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- DescriptionA worldwide trend toward democracy is surely one of the more remarkable phemena of our times, even if the movement twoard that goal may often be haphazard and elusive. Past history will provide a healthy skepticism concerning the likelihood of democracy being reached in the near future in many parts of the world, as well as a preparedness for the possibility that many countries apparently close to the institutional divide are going to slip back rather than cross it soon. Nevertheless, the past 2600 years, or even 5000, yield the reassuring message that during that long period freedom has improved its extent significantly, with respect both to geographical breadth and institutional depth. This book is the first to attempt to describe the history of the growth of freedom on a world scale within one single set of covers. It sets out t to redefine freedom r to discvoer freedom where one else has, r to argue that freedom is the proud possession of one country or tradition or people. Its purpose instead is to show how certain elements of free society made their appearance in an amazing variety of places, from ancient Sumeria and China to medieval Japan, modern Czechoslovakia and Costa Rica, in areas both inside and outside of the Western European and North American tradition that will probably be familiar to most readers of the English language edition of this book. The whole story, with its fits and starts, triumphs and tragedies, deserves the thoughtful reflection of everyone who in the wish to establish and protect freedom would avoid needless disappointment and despair and desires to act intelligently to attain the attainable. But even for the quietest, the person who has faith in human action to improve man's lot, the story is worth pondering, for along with failure and misery it holds much that is ble and uplifting, tells of much gain for humanity through patient suffering and self-sacrifice, and catches a vision of liberty for all in the present an dpossible future that was inconceivable at the dawn of history.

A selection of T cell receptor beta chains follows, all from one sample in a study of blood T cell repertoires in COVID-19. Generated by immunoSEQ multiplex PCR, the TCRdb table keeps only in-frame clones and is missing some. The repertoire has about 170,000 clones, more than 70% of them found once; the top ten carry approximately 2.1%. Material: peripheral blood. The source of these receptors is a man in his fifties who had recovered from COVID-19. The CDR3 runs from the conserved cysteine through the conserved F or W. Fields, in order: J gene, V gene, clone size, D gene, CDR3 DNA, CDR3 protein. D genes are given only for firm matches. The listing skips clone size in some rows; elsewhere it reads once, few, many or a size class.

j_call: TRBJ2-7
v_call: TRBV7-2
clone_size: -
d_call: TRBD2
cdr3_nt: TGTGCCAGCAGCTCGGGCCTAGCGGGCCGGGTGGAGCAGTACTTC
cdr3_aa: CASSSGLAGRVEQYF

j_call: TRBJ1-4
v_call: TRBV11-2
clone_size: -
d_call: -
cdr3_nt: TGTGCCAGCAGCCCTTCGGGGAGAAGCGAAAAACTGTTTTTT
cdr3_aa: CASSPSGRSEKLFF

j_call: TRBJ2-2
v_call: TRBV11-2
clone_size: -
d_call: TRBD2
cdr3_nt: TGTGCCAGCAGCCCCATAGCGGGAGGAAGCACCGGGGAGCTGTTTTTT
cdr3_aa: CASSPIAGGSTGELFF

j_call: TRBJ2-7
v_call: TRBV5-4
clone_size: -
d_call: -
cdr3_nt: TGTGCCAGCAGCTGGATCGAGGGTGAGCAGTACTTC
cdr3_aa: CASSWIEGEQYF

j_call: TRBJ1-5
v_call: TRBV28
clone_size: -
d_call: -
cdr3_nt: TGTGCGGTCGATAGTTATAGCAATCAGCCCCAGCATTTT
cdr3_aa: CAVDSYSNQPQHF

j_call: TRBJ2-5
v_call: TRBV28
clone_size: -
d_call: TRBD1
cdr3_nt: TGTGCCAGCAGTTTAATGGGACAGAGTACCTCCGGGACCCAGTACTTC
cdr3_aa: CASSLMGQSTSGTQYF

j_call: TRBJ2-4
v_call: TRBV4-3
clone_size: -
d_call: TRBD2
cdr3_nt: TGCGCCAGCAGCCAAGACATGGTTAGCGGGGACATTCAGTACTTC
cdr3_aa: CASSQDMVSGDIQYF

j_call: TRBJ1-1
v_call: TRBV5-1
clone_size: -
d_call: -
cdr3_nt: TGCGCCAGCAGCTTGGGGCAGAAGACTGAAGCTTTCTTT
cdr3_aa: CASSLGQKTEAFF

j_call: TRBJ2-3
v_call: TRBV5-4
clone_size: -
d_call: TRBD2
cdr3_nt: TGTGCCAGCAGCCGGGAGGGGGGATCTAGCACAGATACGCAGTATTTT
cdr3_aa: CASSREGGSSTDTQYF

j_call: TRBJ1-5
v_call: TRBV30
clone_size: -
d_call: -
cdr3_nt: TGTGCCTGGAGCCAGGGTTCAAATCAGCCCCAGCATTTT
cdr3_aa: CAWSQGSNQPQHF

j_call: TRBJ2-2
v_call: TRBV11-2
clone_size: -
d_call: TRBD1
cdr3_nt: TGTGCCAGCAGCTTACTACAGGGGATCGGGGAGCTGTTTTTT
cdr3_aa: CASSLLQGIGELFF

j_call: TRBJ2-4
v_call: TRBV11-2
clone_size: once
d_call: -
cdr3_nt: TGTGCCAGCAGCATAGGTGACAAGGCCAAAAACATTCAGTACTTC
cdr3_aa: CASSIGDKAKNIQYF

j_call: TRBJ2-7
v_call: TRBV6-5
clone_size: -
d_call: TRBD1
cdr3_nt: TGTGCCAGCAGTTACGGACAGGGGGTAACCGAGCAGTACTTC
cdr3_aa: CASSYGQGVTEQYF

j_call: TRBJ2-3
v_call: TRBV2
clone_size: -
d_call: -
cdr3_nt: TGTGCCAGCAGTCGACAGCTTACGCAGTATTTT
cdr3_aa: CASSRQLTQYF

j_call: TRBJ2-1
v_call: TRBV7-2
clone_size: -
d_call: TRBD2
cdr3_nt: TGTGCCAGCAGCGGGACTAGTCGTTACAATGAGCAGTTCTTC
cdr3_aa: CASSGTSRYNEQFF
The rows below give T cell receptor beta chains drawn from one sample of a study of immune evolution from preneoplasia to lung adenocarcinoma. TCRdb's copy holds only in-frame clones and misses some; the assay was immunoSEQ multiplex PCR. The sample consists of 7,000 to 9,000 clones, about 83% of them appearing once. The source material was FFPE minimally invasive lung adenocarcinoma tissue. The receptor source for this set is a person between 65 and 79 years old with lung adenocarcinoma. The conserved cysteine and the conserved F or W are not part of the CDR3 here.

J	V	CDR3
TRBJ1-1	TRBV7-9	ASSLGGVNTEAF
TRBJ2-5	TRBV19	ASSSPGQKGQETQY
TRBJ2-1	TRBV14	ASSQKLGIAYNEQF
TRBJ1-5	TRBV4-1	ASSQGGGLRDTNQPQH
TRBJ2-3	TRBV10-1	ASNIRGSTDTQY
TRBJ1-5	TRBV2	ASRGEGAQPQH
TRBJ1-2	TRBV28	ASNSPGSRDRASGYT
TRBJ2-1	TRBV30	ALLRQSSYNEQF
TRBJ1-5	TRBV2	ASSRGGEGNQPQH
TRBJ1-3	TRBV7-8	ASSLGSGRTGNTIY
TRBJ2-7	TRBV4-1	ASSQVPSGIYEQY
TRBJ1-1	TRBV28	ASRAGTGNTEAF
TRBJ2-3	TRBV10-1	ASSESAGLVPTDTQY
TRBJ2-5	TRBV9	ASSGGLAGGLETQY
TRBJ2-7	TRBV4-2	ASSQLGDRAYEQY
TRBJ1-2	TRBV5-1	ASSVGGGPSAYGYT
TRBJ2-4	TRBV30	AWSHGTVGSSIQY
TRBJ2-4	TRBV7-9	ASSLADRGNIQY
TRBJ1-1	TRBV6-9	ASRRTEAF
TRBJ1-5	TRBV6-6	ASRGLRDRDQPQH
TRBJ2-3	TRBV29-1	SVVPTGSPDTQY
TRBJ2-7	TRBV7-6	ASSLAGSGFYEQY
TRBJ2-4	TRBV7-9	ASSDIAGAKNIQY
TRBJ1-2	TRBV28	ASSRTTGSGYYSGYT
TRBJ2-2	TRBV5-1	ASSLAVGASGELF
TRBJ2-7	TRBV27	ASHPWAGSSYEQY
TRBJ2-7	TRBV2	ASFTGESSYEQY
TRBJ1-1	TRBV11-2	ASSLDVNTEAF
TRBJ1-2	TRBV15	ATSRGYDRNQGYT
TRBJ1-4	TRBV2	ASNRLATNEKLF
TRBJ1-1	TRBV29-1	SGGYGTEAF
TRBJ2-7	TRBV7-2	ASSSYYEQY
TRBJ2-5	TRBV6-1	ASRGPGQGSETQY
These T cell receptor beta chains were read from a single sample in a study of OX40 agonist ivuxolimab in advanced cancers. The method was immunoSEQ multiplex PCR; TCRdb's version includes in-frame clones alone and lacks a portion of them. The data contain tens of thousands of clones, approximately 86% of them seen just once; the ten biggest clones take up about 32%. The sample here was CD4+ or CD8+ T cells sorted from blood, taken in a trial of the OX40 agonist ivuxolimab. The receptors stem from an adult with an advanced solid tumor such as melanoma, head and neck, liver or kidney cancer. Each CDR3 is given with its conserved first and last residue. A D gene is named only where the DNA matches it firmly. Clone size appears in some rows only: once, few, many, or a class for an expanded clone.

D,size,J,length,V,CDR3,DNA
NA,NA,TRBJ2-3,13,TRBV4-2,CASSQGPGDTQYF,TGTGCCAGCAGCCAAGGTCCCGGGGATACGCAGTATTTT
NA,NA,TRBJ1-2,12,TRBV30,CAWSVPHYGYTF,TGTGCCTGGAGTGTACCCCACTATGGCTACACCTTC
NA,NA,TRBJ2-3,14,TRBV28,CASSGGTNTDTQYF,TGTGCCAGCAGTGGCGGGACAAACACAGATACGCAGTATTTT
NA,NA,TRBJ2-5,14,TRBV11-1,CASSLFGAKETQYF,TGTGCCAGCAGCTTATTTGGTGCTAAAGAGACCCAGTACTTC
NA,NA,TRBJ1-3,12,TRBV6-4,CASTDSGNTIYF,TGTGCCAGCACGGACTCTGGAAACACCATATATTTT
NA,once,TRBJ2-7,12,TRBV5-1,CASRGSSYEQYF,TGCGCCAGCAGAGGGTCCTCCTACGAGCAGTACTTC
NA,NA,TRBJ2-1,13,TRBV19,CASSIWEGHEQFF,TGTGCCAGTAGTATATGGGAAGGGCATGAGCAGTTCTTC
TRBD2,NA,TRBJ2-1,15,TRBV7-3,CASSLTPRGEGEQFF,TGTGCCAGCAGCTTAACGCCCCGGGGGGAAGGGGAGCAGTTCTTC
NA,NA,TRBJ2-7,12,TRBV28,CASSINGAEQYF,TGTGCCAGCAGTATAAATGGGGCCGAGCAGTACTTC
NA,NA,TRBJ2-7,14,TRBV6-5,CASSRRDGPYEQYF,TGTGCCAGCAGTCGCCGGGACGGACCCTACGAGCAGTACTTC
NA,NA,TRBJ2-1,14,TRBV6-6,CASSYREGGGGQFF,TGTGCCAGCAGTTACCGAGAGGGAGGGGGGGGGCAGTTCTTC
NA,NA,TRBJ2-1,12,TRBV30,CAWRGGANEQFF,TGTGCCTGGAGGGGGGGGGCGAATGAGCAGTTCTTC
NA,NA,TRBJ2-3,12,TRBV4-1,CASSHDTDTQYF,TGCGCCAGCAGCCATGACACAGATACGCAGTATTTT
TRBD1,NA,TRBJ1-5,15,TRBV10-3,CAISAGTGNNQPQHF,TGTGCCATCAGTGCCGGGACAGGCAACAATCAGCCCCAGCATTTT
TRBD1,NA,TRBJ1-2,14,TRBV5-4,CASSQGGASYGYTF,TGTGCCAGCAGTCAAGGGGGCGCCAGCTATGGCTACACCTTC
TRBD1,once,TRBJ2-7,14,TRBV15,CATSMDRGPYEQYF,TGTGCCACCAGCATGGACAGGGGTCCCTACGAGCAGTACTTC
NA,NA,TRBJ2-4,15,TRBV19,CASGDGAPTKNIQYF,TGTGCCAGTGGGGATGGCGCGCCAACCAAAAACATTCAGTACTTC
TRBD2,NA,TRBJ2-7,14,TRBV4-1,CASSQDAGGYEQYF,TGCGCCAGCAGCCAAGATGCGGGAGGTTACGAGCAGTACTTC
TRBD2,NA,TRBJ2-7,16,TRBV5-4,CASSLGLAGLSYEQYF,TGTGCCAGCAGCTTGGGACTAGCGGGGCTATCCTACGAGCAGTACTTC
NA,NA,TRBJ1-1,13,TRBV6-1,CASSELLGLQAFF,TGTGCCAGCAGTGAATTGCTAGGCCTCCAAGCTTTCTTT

- Author BiographyDonald W. Treadgold, Professor of History at the University of Washington, was educated at Oregon, Harvard, and Oxford. A Rhodes Scholar and recipient of Ford and Guggenheim Fellowships, Professor Treadgold is past editor of the Slavic Review, past President of the Association for the Advancement of Slavic Studies, and author of numerous publications and books including The West in Russian and China, 2 vols.
- Author(s)Donald W. Treadgold
- PublisherNew York University Press
- Date of Publication01/11/1990
- SubjectHistory: World & General
- Place of PublicationNew York
- Country of PublicationUnited States
- ImprintNew York University Press
- Content Noteblack & white illustrations
- Weight998 g
- Width3895 mm
- Height5830 mm
- Spine31 mm
- Format DetailsTrade paperback (US)
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